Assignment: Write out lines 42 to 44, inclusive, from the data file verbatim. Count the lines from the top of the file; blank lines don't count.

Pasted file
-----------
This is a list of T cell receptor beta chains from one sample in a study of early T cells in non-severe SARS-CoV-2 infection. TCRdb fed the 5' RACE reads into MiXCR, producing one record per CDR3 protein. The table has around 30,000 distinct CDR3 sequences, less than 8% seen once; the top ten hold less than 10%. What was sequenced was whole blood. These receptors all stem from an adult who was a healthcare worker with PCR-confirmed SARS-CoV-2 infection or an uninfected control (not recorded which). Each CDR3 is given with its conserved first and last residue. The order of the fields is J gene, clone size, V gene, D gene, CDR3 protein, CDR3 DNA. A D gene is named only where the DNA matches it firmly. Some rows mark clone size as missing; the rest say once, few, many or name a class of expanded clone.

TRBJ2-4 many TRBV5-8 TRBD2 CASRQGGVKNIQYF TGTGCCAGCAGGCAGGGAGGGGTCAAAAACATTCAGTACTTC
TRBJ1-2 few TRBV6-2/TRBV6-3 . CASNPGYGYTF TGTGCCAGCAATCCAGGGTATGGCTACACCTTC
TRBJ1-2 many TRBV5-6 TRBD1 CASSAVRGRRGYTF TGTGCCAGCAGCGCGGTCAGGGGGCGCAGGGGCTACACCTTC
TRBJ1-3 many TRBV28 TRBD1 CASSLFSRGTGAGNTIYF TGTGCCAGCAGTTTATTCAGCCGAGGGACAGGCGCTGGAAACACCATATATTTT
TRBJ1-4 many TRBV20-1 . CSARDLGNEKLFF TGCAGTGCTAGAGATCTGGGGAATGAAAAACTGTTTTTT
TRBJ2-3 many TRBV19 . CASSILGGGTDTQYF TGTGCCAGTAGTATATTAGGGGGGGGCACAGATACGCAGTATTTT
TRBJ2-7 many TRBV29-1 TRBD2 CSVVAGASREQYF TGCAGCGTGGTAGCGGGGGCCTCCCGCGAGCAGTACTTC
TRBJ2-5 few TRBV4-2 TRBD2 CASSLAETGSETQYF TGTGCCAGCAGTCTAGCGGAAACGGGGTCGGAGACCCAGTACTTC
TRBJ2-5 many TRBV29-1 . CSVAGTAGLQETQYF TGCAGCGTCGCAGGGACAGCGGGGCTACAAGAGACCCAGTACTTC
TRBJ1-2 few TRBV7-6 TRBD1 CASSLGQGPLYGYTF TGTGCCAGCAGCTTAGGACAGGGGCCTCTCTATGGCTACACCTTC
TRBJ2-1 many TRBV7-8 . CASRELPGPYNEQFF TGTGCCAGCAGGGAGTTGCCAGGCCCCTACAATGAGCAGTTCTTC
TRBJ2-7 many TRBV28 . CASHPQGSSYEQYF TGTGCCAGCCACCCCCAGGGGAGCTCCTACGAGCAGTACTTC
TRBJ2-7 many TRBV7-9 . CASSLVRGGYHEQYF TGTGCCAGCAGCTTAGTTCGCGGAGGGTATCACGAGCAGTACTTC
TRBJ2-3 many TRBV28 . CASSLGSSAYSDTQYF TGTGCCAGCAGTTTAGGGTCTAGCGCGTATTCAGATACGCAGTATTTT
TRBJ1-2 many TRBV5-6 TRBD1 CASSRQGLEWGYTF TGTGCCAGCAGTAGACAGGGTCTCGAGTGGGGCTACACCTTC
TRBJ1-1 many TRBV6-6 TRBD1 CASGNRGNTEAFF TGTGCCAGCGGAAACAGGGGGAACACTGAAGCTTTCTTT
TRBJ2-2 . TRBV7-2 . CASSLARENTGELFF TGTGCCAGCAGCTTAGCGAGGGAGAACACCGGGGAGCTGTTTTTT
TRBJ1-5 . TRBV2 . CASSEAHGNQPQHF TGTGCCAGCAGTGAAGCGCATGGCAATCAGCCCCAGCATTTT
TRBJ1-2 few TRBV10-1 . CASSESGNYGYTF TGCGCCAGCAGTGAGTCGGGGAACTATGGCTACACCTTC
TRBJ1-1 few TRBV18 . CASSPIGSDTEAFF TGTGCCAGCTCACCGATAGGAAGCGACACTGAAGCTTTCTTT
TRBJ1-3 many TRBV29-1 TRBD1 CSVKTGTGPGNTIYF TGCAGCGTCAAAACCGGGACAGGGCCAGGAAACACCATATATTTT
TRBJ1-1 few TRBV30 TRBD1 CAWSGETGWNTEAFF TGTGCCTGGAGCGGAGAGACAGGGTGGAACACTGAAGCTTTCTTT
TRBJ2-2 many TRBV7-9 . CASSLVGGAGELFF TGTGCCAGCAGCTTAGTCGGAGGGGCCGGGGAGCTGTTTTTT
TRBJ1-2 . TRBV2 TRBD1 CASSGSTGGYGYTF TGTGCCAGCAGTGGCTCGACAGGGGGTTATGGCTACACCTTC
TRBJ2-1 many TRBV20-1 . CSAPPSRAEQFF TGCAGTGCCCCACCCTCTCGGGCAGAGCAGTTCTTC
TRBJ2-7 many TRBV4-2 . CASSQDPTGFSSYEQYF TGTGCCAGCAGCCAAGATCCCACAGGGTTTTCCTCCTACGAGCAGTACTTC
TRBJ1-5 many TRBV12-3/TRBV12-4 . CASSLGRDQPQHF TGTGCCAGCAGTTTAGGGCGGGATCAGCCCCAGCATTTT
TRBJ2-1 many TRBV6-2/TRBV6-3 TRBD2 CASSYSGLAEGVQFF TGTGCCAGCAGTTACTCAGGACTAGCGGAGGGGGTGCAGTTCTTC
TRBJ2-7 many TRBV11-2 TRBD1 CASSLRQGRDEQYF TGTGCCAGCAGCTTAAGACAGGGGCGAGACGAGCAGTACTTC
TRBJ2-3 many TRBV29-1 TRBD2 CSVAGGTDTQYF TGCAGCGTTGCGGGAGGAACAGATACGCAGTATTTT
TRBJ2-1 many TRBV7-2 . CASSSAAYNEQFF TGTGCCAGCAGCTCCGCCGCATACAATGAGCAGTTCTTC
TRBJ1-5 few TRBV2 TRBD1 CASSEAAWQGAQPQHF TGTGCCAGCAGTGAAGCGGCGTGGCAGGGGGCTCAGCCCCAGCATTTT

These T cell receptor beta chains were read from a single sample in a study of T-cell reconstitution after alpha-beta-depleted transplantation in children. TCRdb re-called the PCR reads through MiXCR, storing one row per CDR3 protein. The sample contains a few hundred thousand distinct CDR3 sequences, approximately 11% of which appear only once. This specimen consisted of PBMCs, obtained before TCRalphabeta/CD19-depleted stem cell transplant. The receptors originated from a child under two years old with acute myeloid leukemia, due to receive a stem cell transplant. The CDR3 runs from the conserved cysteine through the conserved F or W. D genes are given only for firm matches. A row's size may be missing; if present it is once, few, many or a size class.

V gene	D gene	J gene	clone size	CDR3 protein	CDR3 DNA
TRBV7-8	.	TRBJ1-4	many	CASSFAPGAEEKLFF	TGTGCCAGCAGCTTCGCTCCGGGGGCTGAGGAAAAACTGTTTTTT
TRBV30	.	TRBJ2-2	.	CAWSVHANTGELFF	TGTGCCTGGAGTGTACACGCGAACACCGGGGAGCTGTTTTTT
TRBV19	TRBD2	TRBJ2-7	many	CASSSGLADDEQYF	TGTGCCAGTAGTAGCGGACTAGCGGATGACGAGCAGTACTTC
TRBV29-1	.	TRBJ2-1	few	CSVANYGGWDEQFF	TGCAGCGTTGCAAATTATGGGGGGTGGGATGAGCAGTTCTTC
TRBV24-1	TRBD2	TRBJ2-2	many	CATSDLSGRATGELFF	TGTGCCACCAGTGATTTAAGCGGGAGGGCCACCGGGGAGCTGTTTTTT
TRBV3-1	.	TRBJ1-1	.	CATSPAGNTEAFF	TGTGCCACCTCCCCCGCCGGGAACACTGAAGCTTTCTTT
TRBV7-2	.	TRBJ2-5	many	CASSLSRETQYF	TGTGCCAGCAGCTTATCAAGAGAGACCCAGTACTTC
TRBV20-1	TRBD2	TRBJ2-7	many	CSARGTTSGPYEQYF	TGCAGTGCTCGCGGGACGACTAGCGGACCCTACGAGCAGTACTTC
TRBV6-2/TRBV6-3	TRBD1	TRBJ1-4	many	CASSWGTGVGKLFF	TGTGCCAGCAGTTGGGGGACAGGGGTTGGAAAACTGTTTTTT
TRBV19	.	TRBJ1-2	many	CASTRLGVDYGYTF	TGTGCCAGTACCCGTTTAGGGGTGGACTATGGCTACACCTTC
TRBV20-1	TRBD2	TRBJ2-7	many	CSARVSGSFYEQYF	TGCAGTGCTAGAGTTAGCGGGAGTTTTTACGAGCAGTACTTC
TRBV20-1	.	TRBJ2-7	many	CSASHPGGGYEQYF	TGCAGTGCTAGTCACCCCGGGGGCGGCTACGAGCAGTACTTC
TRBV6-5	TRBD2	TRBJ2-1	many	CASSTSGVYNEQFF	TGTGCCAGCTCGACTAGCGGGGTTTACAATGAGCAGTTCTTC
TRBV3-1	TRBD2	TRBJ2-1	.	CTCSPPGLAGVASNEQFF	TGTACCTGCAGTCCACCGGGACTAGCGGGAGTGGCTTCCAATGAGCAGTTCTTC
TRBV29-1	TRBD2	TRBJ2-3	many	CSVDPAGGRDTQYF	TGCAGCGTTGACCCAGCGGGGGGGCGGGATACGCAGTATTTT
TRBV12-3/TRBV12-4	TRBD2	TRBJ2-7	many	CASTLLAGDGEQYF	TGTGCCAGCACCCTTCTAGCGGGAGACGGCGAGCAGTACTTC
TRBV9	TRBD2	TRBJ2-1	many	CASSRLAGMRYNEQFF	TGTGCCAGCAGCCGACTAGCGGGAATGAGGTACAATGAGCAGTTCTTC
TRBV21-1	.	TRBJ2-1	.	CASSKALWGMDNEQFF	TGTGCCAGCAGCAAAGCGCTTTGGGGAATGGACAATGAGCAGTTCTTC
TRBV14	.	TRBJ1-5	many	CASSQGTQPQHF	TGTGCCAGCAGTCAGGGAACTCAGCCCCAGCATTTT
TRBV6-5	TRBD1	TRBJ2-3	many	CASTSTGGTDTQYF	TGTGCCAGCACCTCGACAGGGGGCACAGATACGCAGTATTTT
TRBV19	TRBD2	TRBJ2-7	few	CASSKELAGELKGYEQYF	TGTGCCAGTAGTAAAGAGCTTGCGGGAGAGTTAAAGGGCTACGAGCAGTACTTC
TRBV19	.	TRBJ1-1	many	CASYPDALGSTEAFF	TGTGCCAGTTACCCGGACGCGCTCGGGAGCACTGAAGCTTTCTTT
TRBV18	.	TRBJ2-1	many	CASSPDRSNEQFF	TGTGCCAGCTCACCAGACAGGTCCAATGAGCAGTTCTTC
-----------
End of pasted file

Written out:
TRBV7-2	.	TRBJ2-5	many	CASSLSRETQYF	TGTGCCAGCAGCTTATCAAGAGAGACCCAGTACTTC
TRBV20-1	TRBD2	TRBJ2-7	many	CSARGTTSGPYEQYF	TGCAGTGCTCGCGGGACGACTAGCGGACCCTACGAGCAGTACTTC
TRBV6-2/TRBV6-3	TRBD1	TRBJ1-4	many	CASSWGTGVGKLFF	TGTGCCAGCAGTTGGGGGACAGGGGTTGGAAAACTGTTTTTT